Auckland’s Long-term Plan strikes a balance on 10-year investment

Last Updated : 17 May 2024
Have your say on Auckland Council's Long-term Plan

Today Auckland Council approved its proposed Long-term Plan 2024-2034 – including prioritised investment in transport and water, fairer funding for communities and an Auckland Future Fund.

This 10 year budget includes rates increases of 6.8 per cent for 2024-25, 5.8 per cent in 2025-26 and 7.9 per cent in 2026-27. The central proposal for public consultation originally proposed increases of 7.5 per cent, 3.5 per cent and 8 per cent respectively.

Auckland Council chief executive Phil Wilson said this Long-term Plan carefully balances the need for investment to cope with growth and continue to protect our environment, build resilience and sustain valued services.

Mr Wilson said at the same time it shows restraint, recognising  cost-of-living concerns, and it puts pressure on the organisation to continue pursuing cost savings and improvements.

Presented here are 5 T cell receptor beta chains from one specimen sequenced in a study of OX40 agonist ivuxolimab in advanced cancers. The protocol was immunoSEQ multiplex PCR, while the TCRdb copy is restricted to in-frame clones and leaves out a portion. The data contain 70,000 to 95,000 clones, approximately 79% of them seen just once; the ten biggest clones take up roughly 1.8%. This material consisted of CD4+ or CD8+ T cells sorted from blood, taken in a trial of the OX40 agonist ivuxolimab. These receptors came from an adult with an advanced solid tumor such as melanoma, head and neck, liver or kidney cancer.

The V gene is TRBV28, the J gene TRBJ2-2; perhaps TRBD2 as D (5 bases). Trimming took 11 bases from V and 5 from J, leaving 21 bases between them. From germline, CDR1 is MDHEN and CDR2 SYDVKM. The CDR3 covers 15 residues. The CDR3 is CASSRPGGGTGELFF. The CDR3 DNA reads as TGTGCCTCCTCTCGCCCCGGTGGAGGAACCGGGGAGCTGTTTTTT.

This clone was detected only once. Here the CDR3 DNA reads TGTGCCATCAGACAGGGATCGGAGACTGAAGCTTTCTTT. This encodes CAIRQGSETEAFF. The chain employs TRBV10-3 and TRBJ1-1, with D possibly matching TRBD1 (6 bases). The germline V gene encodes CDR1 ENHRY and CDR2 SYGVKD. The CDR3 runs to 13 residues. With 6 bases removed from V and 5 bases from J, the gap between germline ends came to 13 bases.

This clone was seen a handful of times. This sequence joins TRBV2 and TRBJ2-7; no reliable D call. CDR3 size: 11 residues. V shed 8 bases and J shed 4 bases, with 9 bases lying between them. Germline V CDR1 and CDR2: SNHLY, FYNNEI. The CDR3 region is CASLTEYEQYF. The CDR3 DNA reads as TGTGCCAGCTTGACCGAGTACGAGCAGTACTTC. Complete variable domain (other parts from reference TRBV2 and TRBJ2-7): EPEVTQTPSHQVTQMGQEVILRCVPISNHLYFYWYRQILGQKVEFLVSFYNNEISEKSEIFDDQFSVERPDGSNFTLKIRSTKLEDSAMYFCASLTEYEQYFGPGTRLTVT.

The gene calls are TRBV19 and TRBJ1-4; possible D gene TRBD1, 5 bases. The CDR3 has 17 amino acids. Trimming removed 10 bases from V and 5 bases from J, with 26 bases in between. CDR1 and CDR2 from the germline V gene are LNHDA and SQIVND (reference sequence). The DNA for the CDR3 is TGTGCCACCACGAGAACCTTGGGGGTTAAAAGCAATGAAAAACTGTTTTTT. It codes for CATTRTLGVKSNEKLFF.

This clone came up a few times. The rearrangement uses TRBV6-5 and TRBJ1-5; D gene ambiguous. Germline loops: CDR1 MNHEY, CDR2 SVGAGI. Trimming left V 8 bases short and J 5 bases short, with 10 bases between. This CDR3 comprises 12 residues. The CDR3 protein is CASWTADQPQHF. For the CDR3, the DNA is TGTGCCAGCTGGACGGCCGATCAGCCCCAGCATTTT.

“This Long-term Plan is about Auckland and Aucklanders, and priority areas where we can provide the greatest benefit to our communities,” said Mr Wilson. “We know transport and water, in particular, were areas people wanted us to do more. The council has responded to that through this budget.

“The plan also takes a fresh approach to tackle our financial challenges with more rigour and greater accountability than ever before. The organisation is behind this and ready to deliver on it for Auckland.”

Proposals for targeted rates have been confirmed as part of the plan – these include reinstating the Natural Environment and Water Quality Targeted Rates.

The plan also provides local boards with new funding that goes a long way to addressing past inequities. The role of local boards in reflecting local community needs will be supported by this decision.  

The Long-term Plan, including the approved budget, will be formally adopted by the council’s Governing Body on June 27, in time for the new financial year on July 1.

What the Long-term Plan 2024-2034 includes

Transport investment will build on the basics, while fixing roads and improving public transport.